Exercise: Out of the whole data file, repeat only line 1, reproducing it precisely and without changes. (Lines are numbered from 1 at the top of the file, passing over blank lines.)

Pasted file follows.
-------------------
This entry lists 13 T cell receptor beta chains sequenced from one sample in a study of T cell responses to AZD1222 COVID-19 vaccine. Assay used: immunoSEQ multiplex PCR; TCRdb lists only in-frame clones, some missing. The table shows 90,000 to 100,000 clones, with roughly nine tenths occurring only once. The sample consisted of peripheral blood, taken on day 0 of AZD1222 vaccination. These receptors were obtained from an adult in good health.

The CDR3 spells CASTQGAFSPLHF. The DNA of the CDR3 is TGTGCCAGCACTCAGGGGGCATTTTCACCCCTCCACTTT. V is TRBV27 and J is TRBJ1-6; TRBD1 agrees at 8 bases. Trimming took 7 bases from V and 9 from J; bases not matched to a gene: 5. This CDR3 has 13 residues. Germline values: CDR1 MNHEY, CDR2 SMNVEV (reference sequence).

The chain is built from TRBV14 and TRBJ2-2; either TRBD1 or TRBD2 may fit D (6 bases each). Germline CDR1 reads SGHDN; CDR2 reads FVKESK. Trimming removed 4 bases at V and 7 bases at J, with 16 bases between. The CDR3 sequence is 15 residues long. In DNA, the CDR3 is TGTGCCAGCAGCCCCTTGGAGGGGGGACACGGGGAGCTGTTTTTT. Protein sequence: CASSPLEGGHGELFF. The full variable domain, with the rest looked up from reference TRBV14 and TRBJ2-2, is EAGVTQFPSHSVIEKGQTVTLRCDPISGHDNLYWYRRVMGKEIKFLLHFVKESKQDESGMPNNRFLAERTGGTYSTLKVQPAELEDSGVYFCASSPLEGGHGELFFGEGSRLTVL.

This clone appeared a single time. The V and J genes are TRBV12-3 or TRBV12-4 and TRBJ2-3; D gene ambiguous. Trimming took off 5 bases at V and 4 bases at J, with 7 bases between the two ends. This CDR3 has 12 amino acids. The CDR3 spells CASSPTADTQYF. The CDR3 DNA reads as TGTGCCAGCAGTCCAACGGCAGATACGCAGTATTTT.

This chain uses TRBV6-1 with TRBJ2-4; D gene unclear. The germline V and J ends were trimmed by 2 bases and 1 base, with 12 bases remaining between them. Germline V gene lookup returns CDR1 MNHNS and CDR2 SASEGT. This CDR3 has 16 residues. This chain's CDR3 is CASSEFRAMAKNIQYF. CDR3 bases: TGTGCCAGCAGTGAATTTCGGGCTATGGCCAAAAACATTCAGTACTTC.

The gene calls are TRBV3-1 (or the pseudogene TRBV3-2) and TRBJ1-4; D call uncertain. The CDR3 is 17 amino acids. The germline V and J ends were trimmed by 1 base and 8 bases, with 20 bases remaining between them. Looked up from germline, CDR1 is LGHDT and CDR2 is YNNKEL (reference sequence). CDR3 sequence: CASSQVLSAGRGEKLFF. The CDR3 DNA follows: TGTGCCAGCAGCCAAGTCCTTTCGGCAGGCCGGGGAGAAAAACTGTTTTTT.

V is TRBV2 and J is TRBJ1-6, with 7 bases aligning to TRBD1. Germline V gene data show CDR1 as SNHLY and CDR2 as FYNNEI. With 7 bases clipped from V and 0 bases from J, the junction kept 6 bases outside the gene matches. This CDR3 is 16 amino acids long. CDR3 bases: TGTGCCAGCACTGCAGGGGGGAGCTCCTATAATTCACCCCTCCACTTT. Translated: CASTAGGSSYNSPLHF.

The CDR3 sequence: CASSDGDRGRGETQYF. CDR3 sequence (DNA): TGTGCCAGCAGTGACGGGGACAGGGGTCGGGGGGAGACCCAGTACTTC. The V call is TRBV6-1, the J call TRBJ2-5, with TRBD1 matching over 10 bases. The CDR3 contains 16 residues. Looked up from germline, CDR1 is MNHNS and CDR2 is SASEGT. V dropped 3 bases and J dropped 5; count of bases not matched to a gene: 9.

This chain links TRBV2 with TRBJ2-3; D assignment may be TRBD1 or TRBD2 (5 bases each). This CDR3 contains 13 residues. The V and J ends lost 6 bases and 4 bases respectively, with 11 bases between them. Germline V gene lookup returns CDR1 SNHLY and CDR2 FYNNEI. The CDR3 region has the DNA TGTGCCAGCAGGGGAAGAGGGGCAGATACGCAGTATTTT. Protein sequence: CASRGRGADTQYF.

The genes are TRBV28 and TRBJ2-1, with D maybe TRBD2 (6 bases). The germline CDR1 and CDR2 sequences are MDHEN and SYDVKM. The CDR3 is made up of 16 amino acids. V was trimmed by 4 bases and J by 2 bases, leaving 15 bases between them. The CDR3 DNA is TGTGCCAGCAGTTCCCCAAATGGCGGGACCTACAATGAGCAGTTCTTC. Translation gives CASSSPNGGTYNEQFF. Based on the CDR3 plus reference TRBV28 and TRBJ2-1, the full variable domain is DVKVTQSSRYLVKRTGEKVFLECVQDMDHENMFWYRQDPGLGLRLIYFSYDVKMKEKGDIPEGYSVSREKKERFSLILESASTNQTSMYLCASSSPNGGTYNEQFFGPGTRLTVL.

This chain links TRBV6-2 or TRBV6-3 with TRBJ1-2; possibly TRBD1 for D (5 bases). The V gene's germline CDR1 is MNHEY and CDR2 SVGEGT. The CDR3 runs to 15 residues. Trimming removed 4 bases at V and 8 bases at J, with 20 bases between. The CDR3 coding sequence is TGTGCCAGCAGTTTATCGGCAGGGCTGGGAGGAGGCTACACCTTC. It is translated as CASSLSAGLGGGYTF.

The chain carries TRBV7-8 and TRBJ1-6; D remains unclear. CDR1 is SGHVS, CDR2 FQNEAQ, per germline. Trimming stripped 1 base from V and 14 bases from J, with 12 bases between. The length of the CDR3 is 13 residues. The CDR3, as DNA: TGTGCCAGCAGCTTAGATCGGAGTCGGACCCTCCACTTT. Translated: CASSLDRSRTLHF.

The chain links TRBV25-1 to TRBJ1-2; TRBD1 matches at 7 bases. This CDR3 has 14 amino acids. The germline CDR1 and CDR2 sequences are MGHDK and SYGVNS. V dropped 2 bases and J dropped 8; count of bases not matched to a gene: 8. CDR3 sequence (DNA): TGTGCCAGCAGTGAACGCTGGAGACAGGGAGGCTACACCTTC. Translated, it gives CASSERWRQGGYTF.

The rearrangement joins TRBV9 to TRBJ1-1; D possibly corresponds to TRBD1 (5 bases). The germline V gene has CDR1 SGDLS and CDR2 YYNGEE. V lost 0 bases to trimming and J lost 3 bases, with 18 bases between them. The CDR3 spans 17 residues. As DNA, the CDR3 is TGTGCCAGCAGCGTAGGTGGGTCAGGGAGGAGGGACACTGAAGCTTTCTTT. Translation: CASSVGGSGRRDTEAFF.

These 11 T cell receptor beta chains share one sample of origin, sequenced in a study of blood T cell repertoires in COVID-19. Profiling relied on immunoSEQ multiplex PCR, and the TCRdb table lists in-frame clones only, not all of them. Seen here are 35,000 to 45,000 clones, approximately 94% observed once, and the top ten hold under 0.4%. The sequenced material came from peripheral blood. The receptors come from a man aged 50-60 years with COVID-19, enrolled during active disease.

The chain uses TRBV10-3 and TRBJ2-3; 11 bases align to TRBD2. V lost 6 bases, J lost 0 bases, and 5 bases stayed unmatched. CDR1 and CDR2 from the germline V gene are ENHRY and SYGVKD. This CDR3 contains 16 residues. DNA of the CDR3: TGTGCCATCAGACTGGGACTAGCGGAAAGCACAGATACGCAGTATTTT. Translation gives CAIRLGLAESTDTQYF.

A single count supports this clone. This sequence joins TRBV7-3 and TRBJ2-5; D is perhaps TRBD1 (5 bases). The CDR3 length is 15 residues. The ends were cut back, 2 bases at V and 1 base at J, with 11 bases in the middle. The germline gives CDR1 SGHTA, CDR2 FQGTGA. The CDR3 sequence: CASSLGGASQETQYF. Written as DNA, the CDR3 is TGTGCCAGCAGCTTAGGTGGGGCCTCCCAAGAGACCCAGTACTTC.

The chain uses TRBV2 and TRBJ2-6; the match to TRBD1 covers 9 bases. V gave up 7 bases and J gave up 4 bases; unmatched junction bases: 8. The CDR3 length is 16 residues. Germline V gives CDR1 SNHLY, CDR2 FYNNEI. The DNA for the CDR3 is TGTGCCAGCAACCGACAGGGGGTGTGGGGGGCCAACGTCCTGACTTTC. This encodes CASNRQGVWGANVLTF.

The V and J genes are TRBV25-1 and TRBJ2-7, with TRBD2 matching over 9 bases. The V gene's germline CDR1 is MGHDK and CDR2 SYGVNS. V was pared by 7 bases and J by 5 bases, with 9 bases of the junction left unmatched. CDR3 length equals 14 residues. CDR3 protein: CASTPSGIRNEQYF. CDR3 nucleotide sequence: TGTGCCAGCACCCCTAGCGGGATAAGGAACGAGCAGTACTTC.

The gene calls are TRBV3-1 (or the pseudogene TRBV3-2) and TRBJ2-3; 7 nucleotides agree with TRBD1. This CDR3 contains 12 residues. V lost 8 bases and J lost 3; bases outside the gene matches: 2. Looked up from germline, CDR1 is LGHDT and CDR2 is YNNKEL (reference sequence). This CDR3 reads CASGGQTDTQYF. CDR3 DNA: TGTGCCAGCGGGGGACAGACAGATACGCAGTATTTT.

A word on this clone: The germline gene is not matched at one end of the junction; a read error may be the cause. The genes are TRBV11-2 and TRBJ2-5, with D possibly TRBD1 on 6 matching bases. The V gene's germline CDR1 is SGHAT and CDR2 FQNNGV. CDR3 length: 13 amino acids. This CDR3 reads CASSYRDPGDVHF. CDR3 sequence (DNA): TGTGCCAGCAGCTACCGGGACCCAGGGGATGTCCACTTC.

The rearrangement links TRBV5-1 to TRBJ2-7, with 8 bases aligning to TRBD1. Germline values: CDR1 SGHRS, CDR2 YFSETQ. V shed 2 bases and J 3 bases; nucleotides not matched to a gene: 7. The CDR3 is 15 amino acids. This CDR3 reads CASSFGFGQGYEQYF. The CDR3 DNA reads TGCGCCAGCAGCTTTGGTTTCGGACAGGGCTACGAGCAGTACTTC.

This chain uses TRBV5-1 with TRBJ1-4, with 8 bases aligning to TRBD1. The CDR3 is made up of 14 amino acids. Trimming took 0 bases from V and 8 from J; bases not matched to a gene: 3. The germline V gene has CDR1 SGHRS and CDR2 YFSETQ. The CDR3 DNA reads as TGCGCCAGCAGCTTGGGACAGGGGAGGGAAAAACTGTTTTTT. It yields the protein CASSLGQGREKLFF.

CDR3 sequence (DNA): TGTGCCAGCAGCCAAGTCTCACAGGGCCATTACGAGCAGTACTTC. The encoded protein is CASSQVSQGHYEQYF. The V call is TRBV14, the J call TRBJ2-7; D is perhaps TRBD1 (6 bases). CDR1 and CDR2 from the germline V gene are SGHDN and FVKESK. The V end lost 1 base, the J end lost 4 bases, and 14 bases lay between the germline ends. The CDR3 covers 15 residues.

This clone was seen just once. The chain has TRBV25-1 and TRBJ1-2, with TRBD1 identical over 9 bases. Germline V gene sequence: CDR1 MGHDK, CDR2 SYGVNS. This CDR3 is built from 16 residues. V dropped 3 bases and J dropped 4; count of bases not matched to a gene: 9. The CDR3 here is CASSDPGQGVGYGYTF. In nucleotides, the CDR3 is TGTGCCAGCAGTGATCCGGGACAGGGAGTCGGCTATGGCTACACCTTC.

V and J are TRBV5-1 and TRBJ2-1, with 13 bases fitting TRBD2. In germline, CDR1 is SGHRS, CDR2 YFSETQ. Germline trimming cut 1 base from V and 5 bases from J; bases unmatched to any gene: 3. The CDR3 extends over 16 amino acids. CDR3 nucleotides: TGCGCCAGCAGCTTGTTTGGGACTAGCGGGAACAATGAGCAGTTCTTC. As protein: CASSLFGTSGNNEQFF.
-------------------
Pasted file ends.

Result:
This entry lists 13 T cell receptor beta chains sequenced from one sample in a study of T cell responses to AZD1222 COVID-19 vaccine. Assay used: immunoSEQ multiplex PCR; TCRdb lists only in-frame clones, some missing. The table shows 90,000 to 100,000 clones, with roughly nine tenths occurring only once. The sample consisted of peripheral blood, taken on day 0 of AZD1222 vaccination. These receptors were obtained from an adult in good health.